Opera tenor Luciano Pavarotti is to have Llangollen International Eisteddfod's Choir of the World competition named after him.
The Pavarotti Trophy will be first presented next year
The change of name will take place from 2005, exactly 50 years after the singer began his international career at the festival.
The competition will be known as the Pavarotti Trophy, and is named in honour of the tenor and also his father, Fernando.
Pavarotti makes the announcement in an interview to be broadcast next week.
The singer and his father were members of an Italian choir which won the competition in 1955.
Llangollen's music director Mervyn Cousins said: "The designation [on the trophy] will be in honour of both Fernando and Luciano Pavarotti.
"They were both part of the Societa Corale G. Rossini Modena, who won the male choirs competition back in 1955.
Pavarotti (left of man holding trophy) with the choir in 1955
"Pavarotti himself has always said that Llangollen was the one experience that made him decide to follow a career in music and marked the 40th anniversary of this feat by returning to perform at the festival in 1995.
"We are all extremely honoured by this gesture from one of music's true greats."
The 68-year-old singer has begun a farewell series of concerts which will run up to his 70th birthday in October 2005, when he plans to retire.
There are hopes he will mark the 50th anniversary of his first Eisteddfod win with a return visit in 2005 as part of that tour.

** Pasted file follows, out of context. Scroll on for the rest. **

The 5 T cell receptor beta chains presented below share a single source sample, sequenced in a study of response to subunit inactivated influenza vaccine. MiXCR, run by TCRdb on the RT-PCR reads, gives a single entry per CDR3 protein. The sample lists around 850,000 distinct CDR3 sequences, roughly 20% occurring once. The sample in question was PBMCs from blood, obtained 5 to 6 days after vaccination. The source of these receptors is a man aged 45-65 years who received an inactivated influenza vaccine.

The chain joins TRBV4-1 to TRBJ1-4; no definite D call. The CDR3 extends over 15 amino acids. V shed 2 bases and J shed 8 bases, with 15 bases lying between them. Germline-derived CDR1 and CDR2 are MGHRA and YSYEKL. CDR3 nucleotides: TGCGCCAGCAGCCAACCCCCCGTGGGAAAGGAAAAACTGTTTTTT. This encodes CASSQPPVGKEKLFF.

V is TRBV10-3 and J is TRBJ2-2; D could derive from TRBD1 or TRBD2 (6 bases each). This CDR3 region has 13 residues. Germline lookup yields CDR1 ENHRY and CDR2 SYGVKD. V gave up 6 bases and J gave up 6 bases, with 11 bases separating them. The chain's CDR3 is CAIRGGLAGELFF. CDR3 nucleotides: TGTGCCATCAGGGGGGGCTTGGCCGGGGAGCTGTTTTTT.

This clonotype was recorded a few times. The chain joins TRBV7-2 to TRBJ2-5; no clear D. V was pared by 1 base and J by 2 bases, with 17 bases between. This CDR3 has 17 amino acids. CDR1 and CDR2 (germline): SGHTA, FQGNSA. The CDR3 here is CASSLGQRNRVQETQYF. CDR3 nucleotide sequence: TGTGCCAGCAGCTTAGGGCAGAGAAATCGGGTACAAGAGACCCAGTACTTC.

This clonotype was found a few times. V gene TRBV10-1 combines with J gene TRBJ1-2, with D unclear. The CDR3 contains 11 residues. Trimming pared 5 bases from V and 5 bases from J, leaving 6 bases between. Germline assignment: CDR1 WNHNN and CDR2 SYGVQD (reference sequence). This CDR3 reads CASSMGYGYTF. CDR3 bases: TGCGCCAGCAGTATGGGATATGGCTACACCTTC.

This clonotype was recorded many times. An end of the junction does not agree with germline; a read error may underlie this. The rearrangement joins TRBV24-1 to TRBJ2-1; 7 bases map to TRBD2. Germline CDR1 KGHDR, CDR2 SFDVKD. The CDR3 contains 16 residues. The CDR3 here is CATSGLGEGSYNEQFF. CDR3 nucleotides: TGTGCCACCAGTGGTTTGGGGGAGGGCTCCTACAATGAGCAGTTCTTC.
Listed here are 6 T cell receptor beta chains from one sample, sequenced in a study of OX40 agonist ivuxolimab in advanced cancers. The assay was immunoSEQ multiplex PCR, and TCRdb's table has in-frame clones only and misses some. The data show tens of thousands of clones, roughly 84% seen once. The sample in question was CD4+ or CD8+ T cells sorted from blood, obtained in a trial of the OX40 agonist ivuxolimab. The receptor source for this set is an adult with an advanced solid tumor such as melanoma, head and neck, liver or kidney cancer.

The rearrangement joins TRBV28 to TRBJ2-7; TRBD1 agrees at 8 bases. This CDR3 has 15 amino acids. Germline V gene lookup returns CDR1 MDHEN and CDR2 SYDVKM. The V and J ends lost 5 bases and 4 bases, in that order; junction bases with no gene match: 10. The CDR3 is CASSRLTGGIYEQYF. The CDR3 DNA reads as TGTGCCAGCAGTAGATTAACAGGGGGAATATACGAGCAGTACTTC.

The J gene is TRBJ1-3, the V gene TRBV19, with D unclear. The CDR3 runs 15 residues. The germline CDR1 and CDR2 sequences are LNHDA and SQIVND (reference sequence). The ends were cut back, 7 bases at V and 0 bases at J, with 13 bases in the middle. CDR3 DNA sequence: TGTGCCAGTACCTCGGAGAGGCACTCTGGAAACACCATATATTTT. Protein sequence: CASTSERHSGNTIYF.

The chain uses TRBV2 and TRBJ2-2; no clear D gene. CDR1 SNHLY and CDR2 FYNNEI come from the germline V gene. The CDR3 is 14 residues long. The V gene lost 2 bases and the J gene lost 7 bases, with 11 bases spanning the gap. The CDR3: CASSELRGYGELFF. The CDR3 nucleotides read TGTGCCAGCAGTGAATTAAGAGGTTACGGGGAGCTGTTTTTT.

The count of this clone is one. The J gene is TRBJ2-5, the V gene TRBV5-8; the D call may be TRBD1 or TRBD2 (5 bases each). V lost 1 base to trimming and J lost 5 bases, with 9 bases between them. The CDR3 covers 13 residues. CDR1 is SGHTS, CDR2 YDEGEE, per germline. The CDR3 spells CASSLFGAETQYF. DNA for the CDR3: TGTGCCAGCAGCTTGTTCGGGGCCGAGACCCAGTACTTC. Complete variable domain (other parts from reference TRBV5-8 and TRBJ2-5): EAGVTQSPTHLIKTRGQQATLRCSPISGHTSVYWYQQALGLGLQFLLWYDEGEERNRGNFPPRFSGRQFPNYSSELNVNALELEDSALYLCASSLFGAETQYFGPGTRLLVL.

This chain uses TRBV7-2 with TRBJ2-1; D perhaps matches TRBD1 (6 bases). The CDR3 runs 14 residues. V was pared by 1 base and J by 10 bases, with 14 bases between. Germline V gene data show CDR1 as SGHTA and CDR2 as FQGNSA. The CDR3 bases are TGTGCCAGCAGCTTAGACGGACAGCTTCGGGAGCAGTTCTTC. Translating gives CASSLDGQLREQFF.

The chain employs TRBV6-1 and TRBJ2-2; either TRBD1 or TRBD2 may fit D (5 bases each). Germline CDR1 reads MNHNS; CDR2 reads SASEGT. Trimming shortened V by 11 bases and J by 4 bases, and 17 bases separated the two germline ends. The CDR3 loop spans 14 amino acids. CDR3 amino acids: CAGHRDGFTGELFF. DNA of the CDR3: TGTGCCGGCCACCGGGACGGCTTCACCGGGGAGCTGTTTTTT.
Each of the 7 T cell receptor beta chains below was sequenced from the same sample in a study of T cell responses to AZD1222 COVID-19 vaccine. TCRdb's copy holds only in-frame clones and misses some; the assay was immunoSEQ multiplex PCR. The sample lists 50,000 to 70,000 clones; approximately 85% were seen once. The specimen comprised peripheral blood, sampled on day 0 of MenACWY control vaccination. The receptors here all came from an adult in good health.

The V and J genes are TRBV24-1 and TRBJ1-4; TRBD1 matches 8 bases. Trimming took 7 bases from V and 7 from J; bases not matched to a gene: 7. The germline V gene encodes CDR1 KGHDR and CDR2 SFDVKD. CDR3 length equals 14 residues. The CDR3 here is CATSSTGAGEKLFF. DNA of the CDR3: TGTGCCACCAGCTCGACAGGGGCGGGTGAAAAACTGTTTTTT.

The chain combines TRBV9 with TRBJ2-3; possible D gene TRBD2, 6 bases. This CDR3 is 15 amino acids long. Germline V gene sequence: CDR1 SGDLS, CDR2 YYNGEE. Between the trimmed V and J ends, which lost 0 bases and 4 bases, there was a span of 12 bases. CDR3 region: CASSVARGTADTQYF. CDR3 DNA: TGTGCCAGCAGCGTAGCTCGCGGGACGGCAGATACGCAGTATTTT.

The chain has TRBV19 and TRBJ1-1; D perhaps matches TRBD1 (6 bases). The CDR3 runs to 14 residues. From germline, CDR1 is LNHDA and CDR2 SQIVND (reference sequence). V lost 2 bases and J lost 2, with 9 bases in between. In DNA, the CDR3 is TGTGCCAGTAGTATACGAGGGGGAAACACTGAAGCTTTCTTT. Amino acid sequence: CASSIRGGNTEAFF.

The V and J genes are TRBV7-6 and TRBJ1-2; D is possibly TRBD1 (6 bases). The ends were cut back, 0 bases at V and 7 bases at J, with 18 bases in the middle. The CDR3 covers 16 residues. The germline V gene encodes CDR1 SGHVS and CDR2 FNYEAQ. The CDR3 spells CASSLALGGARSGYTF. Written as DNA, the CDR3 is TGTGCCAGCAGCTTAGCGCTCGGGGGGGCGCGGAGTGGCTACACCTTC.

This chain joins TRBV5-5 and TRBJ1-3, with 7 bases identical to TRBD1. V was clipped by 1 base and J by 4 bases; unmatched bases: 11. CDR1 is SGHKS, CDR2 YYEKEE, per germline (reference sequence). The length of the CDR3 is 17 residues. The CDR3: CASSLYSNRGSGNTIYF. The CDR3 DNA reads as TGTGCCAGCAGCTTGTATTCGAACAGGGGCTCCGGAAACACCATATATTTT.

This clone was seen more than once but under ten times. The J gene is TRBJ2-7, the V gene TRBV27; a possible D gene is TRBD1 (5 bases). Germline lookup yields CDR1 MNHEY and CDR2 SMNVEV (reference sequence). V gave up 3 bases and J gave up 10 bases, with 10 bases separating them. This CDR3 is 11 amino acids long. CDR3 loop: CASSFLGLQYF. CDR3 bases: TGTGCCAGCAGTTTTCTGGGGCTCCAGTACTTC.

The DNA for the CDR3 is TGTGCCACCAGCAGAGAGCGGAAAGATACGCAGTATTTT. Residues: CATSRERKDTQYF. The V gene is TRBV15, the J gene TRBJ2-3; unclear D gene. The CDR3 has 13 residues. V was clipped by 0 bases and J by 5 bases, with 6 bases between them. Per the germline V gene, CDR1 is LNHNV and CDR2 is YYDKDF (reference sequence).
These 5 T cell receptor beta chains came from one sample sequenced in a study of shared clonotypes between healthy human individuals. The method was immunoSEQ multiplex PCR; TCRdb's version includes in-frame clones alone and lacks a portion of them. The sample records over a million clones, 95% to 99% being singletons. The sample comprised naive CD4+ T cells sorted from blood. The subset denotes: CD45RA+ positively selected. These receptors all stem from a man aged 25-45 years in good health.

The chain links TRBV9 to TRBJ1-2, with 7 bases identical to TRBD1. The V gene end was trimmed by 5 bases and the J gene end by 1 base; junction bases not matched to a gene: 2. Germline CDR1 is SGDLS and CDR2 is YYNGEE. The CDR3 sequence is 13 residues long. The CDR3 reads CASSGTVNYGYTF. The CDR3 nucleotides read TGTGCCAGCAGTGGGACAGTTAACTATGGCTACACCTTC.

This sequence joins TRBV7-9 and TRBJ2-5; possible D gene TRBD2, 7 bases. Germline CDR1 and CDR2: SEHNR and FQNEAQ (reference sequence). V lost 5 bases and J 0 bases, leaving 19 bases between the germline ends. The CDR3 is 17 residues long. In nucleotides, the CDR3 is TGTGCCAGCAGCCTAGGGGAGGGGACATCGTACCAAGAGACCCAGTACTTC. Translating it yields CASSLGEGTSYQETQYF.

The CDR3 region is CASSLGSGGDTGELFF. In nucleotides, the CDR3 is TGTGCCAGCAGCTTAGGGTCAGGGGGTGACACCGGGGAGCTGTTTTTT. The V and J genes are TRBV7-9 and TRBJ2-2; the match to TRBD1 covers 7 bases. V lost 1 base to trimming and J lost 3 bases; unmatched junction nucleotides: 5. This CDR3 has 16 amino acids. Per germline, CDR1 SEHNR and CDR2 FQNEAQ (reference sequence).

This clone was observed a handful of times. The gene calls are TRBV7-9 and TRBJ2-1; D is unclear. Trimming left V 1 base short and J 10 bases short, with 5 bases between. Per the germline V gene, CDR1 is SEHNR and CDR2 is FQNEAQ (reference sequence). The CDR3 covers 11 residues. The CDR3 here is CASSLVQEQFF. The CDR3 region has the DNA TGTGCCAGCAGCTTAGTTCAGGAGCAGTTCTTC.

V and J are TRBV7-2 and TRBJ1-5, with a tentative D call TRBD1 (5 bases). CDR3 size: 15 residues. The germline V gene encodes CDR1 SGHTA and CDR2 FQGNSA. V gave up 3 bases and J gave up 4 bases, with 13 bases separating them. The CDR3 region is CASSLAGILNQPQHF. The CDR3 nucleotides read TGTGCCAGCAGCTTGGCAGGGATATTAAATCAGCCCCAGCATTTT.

He was supposed to appear at the 2003 festival to begin it, but pulled out weeks before the start saying he wanted to perform in Llangollen near the end of the tour two years later.
In the interview, to be broadcast at the International Eisteddfod just before this year's Choir of the Year contest on 10 July, he talks fondly of his memories of the 1955 event.
He says he was surprised at winning, and tears appear when asked what Llangollen meant to him.
"The maestro is obviously extremely touched and at the same time delighted to see this happen, as he relates in the interview," said Gwyn Williams, eisteddfod chief executive.
"There is even a very strong hint that he will return to the International Eisteddfod in the future.
"We would be all extremely honoured should he be able to visit us in 2005 to present the first ever trophy to bear his family name.
"We'll have to wait and see."